Little Green Footballs

Tuesday, July 19, 2005

The Shiite Crescent

Jesse Jackson hits the nail on the head.

Would you buy a used car from George W. Bush? On the fundamental questions of war and peace, of calling on the bravest young American men and women to sacrifice their lives, this administration and this president no longer have a shred of credibility. With U.S. forces mired in Iraq, it grows harder to separate the logic from the lies in this president's ''war of choice.''

Consider the headlines of the past week. The new Iraqi president, Ibrahim al-Jafaari, has traveled to Iran to cement a security alliance with the fundamentalist Iranian mullahs, prime members of the president's Axis of Evil. Ali Shamkhani, the Iranian defense minister, hailed the pact as ''a new chapter in our relations with Iraq.'' Has the United States spent $200 billion and sacrificed nearly 2,000 lives and left thousands more maimed and wounded so the mullahs of Iran who despise the United States could gain an ally in Iraq and create a ''Shiite crescent'' in the Persian Gulf? It is hard to imagine any outcome that could be more destabilizing in this critical region of the world.

This nightmare sensibly haunts the administration. Thus, Seymour Hersh, the New Yorker reporter who has done more to bring forth the truth about the war than anyone, reports that the administration sponsored an ''off the books'' covert effort to fix the elections in Iraq to deny Shiite parties a majority.

The White House hailed the elections as a grand success, a free and unfettered expression of democracy. But according to Hersh's intelligence sources, fraud was widespread on all sides. And the White House cooked up an off-the-books operation designed to help the party of acting Prime Minister Iyad Allawi, a U.S. ally and former CIA retainer. It apparently worked. Allawi's party did much better than expected. The pro-U.S. Kurds did better than expected. The Shiite religious parties were denied a majority. Despite this, al-Jafaari, head of the Shiite Dawa party and a fundamentalist who spent a decade in exile in Iran, became head of the government.

The administration, of course, issued a formal statement denying any covert operation designed to rig the election. But the statement is worded carefully to deny only ''any covert helping of individual candidates for office.'' It doesn't mention political parties.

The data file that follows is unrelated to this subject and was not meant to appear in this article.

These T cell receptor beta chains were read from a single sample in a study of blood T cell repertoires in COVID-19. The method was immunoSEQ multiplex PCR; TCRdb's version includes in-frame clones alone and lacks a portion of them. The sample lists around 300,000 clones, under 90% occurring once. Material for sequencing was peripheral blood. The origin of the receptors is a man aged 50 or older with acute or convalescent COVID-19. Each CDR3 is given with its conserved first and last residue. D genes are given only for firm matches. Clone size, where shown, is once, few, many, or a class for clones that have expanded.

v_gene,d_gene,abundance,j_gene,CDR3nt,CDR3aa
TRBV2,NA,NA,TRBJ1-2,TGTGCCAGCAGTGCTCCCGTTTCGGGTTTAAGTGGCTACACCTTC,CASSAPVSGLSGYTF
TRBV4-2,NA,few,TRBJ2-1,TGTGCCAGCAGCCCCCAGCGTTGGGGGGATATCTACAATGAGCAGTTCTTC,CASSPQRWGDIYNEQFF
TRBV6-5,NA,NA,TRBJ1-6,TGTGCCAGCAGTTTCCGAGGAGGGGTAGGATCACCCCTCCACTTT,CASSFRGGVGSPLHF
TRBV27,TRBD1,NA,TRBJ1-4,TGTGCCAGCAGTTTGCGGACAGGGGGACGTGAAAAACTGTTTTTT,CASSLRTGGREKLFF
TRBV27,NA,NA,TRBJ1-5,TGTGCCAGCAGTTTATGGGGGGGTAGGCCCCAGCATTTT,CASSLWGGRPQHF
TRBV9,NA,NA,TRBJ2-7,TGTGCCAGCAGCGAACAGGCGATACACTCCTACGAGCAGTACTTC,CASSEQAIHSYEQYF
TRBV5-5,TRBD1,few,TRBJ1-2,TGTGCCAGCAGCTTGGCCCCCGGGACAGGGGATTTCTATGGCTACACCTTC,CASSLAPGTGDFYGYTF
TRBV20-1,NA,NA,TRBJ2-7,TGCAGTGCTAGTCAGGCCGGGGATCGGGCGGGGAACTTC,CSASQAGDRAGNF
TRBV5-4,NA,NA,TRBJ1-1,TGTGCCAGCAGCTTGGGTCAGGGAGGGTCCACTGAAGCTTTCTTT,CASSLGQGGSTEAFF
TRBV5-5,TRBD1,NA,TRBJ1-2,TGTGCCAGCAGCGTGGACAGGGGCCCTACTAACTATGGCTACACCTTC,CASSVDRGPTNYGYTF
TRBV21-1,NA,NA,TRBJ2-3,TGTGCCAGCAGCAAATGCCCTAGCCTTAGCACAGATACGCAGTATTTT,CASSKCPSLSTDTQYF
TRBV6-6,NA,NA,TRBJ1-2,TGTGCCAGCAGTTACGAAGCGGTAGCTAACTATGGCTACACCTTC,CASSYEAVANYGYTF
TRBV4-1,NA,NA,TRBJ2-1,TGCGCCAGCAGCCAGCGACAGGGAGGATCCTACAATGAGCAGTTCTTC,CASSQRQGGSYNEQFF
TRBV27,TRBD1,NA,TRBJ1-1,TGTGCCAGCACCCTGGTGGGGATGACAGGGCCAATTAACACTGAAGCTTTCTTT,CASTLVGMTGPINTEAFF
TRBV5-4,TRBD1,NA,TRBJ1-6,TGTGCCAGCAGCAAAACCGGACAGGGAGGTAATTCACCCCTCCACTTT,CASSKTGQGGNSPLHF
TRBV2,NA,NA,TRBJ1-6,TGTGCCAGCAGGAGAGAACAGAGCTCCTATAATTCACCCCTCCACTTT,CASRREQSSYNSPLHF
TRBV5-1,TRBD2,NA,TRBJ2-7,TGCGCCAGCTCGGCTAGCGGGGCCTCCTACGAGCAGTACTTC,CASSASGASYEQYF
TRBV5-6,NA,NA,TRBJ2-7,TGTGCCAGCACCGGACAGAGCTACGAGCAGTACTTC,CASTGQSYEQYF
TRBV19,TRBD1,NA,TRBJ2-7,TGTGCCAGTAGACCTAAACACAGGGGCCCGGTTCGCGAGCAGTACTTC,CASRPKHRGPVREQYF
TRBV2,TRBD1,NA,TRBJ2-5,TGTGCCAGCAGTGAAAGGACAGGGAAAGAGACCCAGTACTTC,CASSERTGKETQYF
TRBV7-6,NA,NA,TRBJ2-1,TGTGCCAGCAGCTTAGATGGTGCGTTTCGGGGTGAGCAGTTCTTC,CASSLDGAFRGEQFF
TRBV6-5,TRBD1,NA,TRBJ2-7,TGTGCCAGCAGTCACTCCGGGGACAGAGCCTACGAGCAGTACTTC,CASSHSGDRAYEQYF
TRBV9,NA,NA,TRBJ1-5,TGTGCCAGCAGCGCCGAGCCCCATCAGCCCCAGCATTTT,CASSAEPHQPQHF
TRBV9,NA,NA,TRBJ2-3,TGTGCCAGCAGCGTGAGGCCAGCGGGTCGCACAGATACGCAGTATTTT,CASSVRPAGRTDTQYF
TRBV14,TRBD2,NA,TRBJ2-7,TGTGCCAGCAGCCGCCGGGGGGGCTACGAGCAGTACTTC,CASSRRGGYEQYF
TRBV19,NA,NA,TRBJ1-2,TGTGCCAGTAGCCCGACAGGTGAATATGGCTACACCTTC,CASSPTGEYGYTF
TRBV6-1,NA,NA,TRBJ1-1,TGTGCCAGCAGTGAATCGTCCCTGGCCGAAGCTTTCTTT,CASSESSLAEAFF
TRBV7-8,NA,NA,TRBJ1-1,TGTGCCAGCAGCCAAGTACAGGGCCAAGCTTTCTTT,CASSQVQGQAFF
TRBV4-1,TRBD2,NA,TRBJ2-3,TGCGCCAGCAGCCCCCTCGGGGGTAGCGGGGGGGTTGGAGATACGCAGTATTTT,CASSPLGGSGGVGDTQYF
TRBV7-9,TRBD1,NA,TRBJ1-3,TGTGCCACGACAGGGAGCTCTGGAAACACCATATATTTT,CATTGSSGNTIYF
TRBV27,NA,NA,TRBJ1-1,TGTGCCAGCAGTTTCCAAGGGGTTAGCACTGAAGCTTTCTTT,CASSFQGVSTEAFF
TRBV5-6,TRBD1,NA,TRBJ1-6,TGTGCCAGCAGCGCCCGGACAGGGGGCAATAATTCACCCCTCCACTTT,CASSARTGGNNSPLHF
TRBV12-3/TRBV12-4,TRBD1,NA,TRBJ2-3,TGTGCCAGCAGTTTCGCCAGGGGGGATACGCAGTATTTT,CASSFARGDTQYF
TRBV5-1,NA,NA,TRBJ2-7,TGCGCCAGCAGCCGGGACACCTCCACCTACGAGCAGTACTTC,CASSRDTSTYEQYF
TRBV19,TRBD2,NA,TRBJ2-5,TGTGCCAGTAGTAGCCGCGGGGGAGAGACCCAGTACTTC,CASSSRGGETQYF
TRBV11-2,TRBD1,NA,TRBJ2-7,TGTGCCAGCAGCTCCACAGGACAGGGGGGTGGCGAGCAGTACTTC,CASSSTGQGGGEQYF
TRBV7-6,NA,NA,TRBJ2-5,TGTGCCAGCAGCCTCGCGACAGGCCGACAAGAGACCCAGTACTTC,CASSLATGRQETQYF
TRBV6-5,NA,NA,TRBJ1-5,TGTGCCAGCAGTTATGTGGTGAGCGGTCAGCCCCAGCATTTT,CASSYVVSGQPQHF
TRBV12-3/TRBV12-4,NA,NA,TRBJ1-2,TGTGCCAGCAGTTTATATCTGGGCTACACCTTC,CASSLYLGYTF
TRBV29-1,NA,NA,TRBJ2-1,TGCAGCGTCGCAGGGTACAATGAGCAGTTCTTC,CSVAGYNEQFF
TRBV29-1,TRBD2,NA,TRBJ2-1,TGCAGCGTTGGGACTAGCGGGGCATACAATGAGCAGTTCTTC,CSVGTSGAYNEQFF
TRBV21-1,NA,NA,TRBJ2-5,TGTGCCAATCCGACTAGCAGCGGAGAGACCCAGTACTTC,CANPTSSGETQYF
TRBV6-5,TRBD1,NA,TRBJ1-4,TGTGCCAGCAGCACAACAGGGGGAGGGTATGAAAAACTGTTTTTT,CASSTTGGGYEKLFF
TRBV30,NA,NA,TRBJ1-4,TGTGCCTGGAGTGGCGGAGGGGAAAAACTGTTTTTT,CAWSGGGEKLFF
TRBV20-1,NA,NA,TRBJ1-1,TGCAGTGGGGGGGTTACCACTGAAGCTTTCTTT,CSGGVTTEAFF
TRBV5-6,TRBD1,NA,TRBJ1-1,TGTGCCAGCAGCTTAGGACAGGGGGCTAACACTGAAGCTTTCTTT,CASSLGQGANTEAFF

And even if the White House spokesmen end up denying it all, who could believe them? This is the White House that dismissed as ''ridiculous'' reports that political guru Karl Rove was involved in an effort to discredit former ambassador Joseph Wilson by outing his wife, who was a CIA employee operating under cover. ''This White House doesn't operate that way,'' we were assured. If any aide were involved, he or she would be dismissed immediately. Now it is clear that that denial was a lie. This White House does operate that way. Rove was up to his eyebrows in the effort to discredit Wilson. And the president's promise to remove anyone involved is apparently inoperative.

This is a disgrace for President Bush and the Republican Congress, but it is a calamity for our country. We are mired in a war launched on false pretenses by an administration that, as our British allies concluded, fixed the intelligence to fit the policy. U.S. forces are mired in an occupation that, according to the CIA, is generating recruits for al-Qaida. The new leadership of Iraq is forging a close alliance with Iran's fundamentalist rulers, our leading enemies in the region. Within Iraq, not surprisingly, a civil war is beginning, for neither Sunnis nor Kurds will accept fundamentalist Shiite rule.

We desperately need wise and credible leadership to guide us though this catastrophe. But Americans are slowly beginning to understand that this president and his administration lack both candor and credibility. The craven and corrupt GOP Congress puts partisan politics over the nation's security and insulates the White House from public accountability. Our bitterly divided, partisan political culture turns vital and difficult questions of war and peace into political spitball fights.

Surely the young men and women at risk in Iraq deserve far better than this. Republicans control the White House and the Congress. Is there a profile of courage among them who will call this administration to account?

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